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The love affair between science and poetry

17 June 2016

From AFR Weekend:

Poetry and science seem like opposites – but the two have long been intertwined. At London’s Roundhouse in June, performance poet Robin Lamboll’s take was wonderfully dramatic.

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Watching it made me think about the flirtation of poetry and science and how deep a romance it is. In the late 1700s, scientific treatises were written in poetic form because poetry was considered the language of intellect and the future. In the 1800s, Lewis Carroll experimented with mathematical logic to create The Square Stanza.

And who can forget Dante’s The Divine Comedy; a smorgasbord of history and religion which at its damning best was underpinned by solid science such as the action of gravity as he travels to the core of the earth and on Lucifer’s fall through the galaxy.

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Today, many poets embrace and explore both the confirmed and the working theories of physics, astronomy and nature, the most popular scientific fields for poets. The idea of scientists as poets is surprisingly common; a variation of the “writer with the day job”.

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Researchers at the University of Exeter conducted functional magnetic resonance imaging (fMRI) scans on people as they read some poetry, to try to identify which areas of the brain are activated. They found that to the mind, poetry is like music, something which Shakespeare would have approved of. The team found activity in the area of the brain generally characterised as the “reading area” but it was the more emotionally charged writing that triggered the region of the brain that responds to music. Interestingly, these areas (on the right side of the brain) also give rise to shivers down the spine.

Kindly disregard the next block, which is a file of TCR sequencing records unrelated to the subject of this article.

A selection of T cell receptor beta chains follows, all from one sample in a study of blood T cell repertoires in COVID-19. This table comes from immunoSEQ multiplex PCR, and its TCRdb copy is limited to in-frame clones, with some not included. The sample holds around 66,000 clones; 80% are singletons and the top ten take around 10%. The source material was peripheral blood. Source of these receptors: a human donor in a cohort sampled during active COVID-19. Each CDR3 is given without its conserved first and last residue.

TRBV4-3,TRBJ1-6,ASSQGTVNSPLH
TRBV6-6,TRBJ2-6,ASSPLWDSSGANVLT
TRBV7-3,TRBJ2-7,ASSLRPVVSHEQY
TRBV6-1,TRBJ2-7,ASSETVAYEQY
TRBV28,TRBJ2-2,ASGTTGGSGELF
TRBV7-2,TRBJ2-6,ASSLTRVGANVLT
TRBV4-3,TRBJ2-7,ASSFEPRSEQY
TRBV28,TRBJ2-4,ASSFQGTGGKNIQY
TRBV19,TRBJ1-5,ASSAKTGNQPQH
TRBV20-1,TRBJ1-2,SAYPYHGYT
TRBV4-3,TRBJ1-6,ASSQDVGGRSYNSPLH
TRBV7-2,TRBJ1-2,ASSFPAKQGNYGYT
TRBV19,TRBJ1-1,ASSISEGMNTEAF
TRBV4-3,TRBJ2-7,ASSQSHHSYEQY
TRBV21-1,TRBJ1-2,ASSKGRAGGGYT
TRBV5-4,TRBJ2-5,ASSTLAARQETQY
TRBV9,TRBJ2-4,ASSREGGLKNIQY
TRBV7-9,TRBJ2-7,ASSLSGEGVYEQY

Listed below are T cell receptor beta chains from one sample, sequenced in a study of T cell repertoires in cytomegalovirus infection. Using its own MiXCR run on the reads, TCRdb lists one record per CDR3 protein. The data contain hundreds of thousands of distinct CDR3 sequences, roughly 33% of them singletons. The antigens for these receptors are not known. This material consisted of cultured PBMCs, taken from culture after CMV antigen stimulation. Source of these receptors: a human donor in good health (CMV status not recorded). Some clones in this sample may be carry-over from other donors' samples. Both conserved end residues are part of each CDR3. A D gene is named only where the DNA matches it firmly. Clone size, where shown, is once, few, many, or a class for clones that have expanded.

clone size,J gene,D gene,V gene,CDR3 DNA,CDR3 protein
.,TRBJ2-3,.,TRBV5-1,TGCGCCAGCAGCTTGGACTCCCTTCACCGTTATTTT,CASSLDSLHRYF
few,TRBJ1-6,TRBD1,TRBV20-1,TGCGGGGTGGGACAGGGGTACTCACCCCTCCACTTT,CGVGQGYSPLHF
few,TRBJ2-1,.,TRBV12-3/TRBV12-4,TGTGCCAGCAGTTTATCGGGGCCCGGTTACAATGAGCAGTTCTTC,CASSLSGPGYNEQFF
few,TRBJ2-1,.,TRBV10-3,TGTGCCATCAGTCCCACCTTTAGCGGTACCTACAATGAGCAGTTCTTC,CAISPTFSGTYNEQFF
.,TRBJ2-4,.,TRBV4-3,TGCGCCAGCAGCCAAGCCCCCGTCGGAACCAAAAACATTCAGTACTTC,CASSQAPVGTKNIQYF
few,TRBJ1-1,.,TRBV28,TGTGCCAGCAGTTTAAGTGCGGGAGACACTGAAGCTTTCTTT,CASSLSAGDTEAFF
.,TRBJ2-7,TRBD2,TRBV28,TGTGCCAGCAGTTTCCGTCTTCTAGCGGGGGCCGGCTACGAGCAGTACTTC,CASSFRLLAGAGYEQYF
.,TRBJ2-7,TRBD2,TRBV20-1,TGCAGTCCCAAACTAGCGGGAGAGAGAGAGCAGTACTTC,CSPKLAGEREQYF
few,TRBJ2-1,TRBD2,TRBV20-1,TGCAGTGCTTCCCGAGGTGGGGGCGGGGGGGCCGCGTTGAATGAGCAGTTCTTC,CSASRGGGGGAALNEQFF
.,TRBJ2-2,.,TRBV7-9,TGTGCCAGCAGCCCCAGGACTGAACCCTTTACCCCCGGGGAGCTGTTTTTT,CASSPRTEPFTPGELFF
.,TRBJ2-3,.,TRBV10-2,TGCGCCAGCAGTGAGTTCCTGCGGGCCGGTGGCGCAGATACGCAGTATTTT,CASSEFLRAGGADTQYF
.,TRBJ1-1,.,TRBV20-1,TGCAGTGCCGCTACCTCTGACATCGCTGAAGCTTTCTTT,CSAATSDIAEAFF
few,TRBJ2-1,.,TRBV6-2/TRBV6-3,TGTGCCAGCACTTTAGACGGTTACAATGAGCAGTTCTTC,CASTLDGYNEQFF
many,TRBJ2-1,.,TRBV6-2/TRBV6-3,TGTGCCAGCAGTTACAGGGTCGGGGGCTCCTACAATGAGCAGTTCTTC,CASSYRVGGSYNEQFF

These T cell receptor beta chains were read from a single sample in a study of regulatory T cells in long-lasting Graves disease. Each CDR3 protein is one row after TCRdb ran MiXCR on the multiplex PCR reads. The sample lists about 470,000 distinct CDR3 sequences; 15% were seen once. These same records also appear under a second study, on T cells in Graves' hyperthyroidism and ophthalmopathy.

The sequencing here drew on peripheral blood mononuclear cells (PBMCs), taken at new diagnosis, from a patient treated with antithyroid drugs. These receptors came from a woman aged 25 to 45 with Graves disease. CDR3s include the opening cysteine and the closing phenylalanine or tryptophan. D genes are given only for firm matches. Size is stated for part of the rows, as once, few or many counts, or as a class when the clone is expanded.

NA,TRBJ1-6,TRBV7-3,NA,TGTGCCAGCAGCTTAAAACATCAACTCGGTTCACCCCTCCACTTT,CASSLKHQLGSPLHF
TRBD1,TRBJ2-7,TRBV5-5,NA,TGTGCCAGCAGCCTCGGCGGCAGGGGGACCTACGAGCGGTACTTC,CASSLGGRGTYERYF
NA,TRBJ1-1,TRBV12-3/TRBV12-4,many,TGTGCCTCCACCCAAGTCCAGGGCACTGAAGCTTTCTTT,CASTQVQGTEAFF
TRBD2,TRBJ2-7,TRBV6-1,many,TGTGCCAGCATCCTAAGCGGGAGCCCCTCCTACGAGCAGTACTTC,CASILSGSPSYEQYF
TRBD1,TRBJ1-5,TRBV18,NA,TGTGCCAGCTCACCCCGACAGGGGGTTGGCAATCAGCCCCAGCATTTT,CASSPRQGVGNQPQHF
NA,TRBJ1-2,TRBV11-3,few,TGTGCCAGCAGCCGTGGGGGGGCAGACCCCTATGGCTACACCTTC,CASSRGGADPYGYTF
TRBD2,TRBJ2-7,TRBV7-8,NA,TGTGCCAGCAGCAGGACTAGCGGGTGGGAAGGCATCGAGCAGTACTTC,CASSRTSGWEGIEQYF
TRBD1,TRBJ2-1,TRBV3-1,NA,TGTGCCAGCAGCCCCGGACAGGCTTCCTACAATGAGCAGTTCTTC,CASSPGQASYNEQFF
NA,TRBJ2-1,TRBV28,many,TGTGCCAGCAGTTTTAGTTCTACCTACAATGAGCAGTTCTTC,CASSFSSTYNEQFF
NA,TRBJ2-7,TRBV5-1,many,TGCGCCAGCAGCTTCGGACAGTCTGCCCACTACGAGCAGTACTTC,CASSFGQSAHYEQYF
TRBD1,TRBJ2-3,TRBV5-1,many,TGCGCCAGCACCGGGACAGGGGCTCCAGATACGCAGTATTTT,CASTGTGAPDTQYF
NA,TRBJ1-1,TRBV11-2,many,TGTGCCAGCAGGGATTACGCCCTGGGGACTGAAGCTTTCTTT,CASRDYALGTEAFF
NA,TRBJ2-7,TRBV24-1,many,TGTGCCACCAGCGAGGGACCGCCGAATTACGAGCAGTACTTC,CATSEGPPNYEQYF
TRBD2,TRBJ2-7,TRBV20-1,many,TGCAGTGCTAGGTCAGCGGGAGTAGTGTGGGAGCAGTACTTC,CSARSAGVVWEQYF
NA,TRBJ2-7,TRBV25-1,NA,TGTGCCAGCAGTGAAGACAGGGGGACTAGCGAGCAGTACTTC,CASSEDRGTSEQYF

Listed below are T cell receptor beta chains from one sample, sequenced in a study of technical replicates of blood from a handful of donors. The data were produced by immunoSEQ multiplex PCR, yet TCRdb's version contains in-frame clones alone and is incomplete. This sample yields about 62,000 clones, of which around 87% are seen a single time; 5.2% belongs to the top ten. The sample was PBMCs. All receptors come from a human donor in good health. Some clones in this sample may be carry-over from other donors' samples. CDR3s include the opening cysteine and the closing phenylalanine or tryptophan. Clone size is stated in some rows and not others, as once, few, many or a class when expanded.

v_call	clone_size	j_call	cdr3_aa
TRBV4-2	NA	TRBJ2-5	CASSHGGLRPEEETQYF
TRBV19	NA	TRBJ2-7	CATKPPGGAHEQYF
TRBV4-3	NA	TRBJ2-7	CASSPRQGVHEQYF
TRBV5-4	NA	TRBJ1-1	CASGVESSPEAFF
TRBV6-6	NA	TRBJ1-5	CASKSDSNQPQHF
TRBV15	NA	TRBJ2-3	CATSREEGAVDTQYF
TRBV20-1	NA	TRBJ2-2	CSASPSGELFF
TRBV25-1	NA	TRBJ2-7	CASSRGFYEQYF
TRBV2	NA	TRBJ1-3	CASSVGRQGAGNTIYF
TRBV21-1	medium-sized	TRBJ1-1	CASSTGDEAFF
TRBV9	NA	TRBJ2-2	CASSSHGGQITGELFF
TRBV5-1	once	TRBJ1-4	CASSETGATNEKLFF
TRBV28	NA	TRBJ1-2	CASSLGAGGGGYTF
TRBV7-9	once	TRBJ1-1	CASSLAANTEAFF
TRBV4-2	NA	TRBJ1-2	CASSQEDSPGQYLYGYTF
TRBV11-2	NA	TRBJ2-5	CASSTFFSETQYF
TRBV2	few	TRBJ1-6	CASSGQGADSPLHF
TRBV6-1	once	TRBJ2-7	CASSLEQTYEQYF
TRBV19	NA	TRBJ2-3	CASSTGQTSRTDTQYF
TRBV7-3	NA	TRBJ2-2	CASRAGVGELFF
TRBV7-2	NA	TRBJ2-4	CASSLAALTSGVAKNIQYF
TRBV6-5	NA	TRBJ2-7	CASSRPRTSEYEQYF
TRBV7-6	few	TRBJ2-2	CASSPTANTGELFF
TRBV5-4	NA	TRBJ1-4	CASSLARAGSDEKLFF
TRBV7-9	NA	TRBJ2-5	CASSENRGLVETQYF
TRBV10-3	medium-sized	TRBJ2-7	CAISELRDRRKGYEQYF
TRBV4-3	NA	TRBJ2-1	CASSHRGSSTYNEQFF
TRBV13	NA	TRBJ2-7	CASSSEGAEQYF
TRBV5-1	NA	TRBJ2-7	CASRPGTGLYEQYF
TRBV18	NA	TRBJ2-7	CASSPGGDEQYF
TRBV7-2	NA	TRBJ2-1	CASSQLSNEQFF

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When reading their favourite poems, the researchers noticed that areas associated with memory in subjects’ brains were more activated than the reading areas, suggesting that it was more of a fond recollection. Comparing poetry and prose, the team found that poetry activates areas of the mind such as the posterior cingulate cortex and medial temporal lobes, both of which trigger introspection.

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The research also found that reading poetry in particular increases activity in the right hemisphere of the brain, an area associated with “autobiographical memory”, enabling the reader to reflect on and review their own experiences in light of what they had read. The study’s academics believed this meant that the classics were more useful than self-help books.

Link to the rest at AFR Weekend

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